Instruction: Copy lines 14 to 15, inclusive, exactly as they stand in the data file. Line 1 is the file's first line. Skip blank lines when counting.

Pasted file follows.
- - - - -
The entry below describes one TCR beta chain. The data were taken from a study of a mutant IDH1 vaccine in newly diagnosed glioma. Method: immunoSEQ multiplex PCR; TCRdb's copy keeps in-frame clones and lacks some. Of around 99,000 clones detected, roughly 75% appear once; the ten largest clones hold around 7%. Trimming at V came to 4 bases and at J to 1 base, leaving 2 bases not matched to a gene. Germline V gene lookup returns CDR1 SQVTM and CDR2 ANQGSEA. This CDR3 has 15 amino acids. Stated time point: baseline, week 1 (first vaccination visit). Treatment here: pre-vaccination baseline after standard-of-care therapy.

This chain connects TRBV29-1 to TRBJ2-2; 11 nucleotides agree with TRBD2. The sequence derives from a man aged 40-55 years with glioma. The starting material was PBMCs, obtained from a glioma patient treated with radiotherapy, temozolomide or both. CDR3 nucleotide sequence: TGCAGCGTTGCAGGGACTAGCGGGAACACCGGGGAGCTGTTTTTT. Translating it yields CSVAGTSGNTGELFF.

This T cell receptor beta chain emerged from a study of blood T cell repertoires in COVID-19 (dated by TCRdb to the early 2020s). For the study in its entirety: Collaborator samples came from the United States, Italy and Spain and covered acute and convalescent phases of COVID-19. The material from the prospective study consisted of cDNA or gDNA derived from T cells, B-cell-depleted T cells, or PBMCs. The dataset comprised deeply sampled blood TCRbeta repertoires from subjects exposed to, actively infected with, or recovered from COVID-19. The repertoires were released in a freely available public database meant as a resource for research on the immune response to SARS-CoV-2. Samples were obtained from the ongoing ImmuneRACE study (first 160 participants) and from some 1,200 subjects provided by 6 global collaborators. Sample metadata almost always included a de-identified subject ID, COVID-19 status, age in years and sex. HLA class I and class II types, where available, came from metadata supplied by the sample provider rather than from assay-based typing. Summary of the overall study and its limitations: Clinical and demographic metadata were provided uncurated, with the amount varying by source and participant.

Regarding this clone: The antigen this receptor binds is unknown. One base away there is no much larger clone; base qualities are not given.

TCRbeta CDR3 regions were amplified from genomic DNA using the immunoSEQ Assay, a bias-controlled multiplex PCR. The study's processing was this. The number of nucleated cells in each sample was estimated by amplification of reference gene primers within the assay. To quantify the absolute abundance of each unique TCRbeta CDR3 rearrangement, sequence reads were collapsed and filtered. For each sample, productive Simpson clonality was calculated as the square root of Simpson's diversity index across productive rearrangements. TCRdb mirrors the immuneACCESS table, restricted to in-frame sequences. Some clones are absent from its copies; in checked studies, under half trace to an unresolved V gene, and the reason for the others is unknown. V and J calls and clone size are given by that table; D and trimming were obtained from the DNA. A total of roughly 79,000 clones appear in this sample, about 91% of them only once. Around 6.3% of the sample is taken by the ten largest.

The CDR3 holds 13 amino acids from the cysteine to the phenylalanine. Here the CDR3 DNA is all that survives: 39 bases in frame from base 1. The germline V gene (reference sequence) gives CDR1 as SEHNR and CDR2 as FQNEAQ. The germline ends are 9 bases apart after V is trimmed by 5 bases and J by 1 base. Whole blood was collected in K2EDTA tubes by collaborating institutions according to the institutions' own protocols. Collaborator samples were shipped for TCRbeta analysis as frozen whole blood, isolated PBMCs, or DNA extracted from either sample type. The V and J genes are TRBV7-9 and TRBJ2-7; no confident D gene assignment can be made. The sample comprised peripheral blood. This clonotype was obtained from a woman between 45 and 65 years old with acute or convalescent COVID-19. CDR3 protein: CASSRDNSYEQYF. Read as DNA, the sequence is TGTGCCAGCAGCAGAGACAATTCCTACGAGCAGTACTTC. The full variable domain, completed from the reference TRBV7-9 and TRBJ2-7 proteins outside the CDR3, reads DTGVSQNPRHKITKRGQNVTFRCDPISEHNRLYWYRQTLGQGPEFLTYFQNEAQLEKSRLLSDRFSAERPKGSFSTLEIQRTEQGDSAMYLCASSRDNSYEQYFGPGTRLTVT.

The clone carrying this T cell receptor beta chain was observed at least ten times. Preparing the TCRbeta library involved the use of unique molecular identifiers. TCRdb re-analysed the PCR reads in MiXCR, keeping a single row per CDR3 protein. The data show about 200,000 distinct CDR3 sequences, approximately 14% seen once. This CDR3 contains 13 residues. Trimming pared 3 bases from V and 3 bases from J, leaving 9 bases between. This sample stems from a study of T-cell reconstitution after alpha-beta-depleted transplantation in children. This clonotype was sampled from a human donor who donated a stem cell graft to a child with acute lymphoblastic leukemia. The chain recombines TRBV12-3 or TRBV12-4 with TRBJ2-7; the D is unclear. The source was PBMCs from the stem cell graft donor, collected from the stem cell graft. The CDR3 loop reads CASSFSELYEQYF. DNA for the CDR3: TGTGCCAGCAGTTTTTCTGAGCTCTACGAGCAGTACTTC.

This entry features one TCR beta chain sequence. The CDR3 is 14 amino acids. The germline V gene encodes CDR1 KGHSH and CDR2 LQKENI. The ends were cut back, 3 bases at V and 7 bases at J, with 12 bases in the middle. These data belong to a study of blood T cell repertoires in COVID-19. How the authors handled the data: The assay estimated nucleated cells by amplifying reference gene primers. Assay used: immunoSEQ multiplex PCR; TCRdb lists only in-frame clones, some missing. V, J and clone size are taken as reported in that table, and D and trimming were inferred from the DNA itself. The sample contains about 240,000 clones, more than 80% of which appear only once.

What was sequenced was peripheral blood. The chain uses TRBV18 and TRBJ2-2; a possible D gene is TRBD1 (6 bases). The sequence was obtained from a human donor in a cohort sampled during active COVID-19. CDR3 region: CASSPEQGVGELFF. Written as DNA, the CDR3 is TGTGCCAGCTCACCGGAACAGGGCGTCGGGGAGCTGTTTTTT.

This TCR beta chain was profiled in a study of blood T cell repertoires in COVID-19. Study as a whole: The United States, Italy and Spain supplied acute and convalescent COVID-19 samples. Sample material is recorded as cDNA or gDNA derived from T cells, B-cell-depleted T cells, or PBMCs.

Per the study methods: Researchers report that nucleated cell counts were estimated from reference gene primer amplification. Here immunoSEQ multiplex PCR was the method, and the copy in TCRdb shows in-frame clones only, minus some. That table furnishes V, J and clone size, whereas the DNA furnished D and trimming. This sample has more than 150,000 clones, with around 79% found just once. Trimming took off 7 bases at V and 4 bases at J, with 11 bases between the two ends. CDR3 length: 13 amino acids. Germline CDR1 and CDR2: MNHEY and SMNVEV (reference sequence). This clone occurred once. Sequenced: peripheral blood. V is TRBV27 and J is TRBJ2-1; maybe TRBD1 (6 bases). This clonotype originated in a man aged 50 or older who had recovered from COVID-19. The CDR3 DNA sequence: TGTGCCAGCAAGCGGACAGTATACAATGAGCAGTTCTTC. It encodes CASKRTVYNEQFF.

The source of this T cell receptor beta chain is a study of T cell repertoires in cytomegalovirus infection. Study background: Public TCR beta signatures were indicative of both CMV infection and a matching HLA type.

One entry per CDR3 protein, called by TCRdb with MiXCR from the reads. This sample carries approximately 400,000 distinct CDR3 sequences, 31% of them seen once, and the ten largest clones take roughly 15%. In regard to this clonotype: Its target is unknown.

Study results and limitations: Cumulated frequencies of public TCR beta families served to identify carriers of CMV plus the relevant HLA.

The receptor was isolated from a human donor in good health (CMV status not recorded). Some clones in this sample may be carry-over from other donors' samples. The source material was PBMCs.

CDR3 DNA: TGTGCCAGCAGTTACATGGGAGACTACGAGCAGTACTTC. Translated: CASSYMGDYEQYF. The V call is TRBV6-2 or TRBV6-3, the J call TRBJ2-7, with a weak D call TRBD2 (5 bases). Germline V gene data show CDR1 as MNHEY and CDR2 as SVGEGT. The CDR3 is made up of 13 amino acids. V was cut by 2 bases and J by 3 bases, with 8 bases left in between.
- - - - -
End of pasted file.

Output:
Study results and limitations: Cumulated frequencies of public TCR beta families served to identify carriers of CMV plus the relevant HLA.

The receptor was isolated from a human donor in good health (CMV status not recorded). Some clones in this sample may be carry-over from other donors' samples. The source material was PBMCs.